View Full Version : float tubes
09-06-99, 12:50 AM
I am interested in buying a float tube and am just wondering if you guys could recommend any good models and what I want to look for in one- i.e. round vs. u-shape, backpack straps, etc. Saw a round one in a Cabela's catalog for $90 with the fins.
09-06-99, 02:27 PM
Float tubes, eh? My suggestion for one of the rivers--I like round ones, using an inner tubes rather than bladders.
Backstraps definitely (especially if they can be used also like suspenders when you hit shallow water). I like plenty of D-rings, rod straps, etc.
For lake use only, a U-shape is more acceptabe, but those mean bladders. I would suggest if you go with a bladder, spend the money to get a quality brand, not a low end tube.
In rivers, you don't want to use fins, you do in lakes.
09-06-99, 06:58 PM
Use the "Search" function at the upper left of this page and type in "float tube." There's a pretty comprehensive thread started by Bill Findlay.
09-06-99, 09:30 PM
I got the Apex from Stillwater at Ba$$ Pro Shops for $129 (search back for Netboy’s comments on this tube). I also got some straps there in the camping department, they are functional, but a little short. I got a little portable air pump and a tire patch kit at K-Mart. My wife picked me up some dustpans at Wal-Mart to use for paddles. I went on a pretty long float on the Ocmulgee today and without those dustpans the long pools would have been pretty tedious and shooting the shoals would have been a lot more difficult.
DeBacker -- Use caution here. Read the thread referred to by Drifter and try to get some comments from those on the board who have tubed a lot.
We've had several discussions here and they take you in all kinds of different directions. One thread was really strong on the safety of U-shaped tubes because they were easier to get in and out of without busting your hiney.
I had a round tube and experienced firsthand the difficulty of getting in and out with fins, gear, etc. So when Sportsman's Guide had a large U-shaped tube on sale for $69.95, I got one for my daughter and was so impressed with hers that I got one for myself and a fishing buddy. I also talked Loren and someone else into getting one.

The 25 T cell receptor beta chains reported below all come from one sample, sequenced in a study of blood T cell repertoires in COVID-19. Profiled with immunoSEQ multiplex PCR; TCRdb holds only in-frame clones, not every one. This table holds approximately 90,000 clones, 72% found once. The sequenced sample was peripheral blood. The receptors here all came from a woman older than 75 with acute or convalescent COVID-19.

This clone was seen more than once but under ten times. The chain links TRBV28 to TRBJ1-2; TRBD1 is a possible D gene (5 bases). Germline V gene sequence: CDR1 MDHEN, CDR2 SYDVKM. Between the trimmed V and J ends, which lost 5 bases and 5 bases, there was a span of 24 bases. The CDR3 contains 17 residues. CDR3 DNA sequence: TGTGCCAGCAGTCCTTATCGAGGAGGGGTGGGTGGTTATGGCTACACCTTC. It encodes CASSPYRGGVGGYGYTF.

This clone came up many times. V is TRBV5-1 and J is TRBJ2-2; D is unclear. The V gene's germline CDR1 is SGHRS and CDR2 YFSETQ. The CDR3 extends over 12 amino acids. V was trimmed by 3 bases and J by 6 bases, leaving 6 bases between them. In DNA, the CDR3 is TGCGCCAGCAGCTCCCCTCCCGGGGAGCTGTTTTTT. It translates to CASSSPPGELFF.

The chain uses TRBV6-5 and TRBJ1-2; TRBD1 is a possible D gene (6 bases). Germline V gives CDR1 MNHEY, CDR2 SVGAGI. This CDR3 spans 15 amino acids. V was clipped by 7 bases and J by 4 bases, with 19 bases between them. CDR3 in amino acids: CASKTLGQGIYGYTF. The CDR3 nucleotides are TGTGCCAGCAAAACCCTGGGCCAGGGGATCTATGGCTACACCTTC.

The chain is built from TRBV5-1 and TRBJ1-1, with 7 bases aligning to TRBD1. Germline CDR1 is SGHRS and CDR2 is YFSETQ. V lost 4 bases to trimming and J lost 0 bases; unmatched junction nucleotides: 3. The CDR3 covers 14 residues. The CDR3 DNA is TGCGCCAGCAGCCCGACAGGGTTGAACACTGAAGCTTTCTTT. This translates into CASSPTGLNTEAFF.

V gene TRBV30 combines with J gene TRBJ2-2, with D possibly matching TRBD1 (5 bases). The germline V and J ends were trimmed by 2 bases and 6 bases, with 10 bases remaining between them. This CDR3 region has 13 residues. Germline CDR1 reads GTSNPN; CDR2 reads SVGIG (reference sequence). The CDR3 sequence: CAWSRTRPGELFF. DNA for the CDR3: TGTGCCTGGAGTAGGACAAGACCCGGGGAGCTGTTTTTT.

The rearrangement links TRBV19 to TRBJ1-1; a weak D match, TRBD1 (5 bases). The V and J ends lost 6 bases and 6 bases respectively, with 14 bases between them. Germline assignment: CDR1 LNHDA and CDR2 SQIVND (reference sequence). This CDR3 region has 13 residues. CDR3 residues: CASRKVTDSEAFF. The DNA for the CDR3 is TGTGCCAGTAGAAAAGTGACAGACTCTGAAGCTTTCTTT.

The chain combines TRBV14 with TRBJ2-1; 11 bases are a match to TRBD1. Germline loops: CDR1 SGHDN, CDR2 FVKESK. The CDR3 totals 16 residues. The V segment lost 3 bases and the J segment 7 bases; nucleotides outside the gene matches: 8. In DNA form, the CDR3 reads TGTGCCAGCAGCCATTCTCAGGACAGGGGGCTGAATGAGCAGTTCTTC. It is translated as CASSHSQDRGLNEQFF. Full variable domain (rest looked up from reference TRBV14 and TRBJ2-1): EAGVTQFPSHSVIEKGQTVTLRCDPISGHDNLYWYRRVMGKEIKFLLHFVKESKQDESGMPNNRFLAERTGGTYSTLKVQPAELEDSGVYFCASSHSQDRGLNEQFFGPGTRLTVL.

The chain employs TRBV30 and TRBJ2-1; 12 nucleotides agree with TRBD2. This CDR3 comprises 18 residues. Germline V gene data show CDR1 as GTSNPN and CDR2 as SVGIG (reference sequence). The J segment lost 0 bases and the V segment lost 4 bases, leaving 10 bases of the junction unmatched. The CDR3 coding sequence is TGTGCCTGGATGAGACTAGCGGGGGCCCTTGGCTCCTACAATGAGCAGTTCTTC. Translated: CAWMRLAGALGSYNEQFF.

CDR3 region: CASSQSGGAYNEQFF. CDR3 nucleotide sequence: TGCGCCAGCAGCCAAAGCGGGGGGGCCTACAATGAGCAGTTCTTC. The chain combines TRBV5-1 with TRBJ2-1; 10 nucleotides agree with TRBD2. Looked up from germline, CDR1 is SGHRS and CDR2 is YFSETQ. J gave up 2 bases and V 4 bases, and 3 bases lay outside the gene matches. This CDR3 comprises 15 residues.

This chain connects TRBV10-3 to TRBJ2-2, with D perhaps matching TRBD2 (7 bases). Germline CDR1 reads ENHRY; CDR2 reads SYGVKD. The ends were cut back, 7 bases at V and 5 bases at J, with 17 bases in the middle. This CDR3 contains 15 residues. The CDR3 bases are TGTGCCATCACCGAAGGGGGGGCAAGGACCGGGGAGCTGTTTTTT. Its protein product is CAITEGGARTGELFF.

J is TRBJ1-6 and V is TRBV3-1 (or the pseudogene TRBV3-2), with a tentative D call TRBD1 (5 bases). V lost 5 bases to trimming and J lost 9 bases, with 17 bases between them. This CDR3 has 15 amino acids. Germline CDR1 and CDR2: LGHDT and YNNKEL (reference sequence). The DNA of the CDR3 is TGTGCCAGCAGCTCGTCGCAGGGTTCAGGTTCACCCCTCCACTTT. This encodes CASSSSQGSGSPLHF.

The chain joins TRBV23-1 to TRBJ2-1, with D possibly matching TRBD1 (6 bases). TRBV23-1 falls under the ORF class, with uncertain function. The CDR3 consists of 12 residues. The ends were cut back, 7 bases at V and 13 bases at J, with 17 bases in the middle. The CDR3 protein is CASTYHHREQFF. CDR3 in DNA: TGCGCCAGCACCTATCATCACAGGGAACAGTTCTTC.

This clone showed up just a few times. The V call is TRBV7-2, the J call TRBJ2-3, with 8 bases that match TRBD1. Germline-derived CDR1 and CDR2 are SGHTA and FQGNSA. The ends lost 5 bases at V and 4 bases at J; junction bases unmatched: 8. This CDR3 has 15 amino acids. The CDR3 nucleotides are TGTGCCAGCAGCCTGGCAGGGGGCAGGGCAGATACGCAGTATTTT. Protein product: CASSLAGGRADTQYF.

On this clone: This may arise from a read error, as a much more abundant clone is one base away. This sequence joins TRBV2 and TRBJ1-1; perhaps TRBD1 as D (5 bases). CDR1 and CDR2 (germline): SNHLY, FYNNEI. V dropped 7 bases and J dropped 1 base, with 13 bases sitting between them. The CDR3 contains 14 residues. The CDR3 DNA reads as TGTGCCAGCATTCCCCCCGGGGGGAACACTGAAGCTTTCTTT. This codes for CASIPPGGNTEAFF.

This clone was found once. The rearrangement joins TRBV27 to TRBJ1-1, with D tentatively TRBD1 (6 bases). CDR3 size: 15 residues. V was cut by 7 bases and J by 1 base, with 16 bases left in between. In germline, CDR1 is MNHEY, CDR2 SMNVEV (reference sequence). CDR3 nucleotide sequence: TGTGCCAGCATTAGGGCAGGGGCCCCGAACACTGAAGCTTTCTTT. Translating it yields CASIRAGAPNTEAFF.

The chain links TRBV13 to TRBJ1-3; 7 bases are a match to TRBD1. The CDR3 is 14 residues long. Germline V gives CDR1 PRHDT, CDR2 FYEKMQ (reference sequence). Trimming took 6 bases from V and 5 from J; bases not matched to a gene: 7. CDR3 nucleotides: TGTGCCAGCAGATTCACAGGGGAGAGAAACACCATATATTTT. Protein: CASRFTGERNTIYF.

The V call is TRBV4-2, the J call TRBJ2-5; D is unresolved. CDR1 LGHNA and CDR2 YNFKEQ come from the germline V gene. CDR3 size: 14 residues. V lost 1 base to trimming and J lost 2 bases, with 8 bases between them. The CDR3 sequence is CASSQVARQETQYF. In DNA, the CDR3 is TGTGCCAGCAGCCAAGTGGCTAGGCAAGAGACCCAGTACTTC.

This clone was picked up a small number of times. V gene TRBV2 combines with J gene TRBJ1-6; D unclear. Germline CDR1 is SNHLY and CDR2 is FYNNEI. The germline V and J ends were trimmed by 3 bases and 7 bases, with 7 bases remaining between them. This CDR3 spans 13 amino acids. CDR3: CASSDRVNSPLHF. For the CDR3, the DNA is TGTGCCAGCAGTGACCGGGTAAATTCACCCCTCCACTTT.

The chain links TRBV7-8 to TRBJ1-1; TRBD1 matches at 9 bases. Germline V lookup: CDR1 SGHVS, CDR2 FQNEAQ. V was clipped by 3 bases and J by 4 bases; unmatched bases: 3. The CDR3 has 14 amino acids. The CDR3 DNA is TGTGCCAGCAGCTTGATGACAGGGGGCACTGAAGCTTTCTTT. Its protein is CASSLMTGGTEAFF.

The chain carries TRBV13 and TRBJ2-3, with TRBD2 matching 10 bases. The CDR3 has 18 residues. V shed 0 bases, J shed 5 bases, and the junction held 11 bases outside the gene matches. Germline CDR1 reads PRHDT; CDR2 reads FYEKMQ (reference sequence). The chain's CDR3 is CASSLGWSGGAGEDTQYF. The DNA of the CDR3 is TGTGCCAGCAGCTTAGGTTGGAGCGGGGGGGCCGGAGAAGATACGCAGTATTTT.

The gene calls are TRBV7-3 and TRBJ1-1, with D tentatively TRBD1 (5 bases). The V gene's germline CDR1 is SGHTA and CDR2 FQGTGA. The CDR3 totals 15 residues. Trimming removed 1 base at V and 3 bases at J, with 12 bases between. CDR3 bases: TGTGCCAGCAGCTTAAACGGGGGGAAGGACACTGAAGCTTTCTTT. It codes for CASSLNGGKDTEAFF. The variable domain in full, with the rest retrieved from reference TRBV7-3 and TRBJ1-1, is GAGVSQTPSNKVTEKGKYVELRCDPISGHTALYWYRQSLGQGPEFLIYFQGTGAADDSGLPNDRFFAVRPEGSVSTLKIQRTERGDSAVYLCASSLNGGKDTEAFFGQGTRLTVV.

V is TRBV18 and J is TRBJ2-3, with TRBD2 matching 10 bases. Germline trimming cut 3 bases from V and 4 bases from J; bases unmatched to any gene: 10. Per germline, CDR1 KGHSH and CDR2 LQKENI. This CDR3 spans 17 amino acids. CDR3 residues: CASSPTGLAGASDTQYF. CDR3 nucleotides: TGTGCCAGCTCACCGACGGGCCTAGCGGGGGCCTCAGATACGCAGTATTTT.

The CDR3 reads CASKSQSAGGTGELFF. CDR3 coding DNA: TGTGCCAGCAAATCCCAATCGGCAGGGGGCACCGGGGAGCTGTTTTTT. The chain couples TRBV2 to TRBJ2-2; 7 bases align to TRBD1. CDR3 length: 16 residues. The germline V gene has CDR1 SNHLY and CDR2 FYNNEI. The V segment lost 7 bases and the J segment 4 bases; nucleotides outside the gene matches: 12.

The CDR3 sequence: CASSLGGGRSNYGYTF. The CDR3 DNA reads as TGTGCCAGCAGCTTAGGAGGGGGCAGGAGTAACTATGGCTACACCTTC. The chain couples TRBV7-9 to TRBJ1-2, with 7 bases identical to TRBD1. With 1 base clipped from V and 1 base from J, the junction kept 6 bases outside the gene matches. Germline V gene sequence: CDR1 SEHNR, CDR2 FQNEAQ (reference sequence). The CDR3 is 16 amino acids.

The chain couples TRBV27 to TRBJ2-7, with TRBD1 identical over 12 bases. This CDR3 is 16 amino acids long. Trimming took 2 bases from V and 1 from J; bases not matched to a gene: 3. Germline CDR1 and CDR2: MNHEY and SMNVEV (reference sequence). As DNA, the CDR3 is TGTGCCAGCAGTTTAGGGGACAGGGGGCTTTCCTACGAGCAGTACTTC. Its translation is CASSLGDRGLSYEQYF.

Right after mine arrived, there was a new thread that basically said that U-shaped tubes were great for still water but were unsafe for rivers and current.
In the meantime, Loren got his and it immediately started pulling apart at the seams. It is supposed to be rated for 300 pounds and he doesn't weigh quite that much so obviously the 300-pound rating was exagerated. Then Cabela's had a big summer sale (ended Aug. 31) and had their high quality tubes on sale including a Caddis U for $69.95. Sportsman's Guide is still advertising their tube so I guess it's still available.
My daughter was using her U in a fast moving river this weekend so I'll get a report from her and post it. I've not yet used mine yet because the only tubing I've done is in a river and I used the round one. It's a Caddis which I got for $100 at Cabela's and I've been very happy with it.
I guess, if I had it to do over again, I'd just stick to the round tube which will work in both still and fast water and use the $69.95 for something else. It's really a luxury to have one of each and if I could only afford one, it would be a very good quality round one.
I've got a u shaped tube that I use on the Hiawassee in Tenn. Mind works just fine but my fishing buddy has a round tube and his does seem more manuverable. Float tube suspenders are a must.
09-08-99, 08:28 AM
Mr T & The Professor gave a great recap of many earlier posts regarding float tubes, but one fact doesn't get included often. Round tubes come in at least three sizes - 16", 20" & 22". For anyone else who is … uh.. metabolically challenged, the larger sizes are much safer and more comfortable. Sometimes it's hard to find the sizes in catalogs, so be careful.
Also, the rap against u-boats was they were too easy to tip forward (and out). Advertising for the newer models show and tout a safety bar that Velcro's in place in front of the seat.
As for maneuverability, I regularly see a guy in a u-boat on the Hooch raise his feet near the surface and propel himself with a tiny canoe paddle. He seems rather comfortable - there has been no "snatchin' & grabbin'" that I could see. Of course, he could be drinking. http://www.georgia-outdoors.com/ubbngto/smile.gif
It's only my $.02; YMMV.
FYI - If you don't want the fins, that $89 Creek Company 20" round tube in Cabela's goes for $69 at B@ss Pro Shop.
I bought the Cabela's round tube after the warnings about moving water but then went ahead and bought the U-tube from Sportsman's Guide because of the price and the fact that they have an unconditional guarantee. Besides, I prefer U-tubes and I wanted two tubes in case I could talk my wife into floating. I'll take the U-tube risk. So far this summer I have only used the U-tube (in quiet water) and I have had no problems at all (see the experiences of poor Loren).
It seems I never have enough time because I haven't even had the chance to get the round tube out of the box. Anybody up for letting me bob along on a float down the Hooch?
One question though. Folks have said that rubber tire tubes are more durable than the vinyl bladders for round tubes. Is there some reason I can't interchange my vinyl bladder for a 20" tire tube?
09-10-99, 07:52 PM
If the tire tube fits. There are no float tube police to my knowledge (if you are wearing a life preserver).
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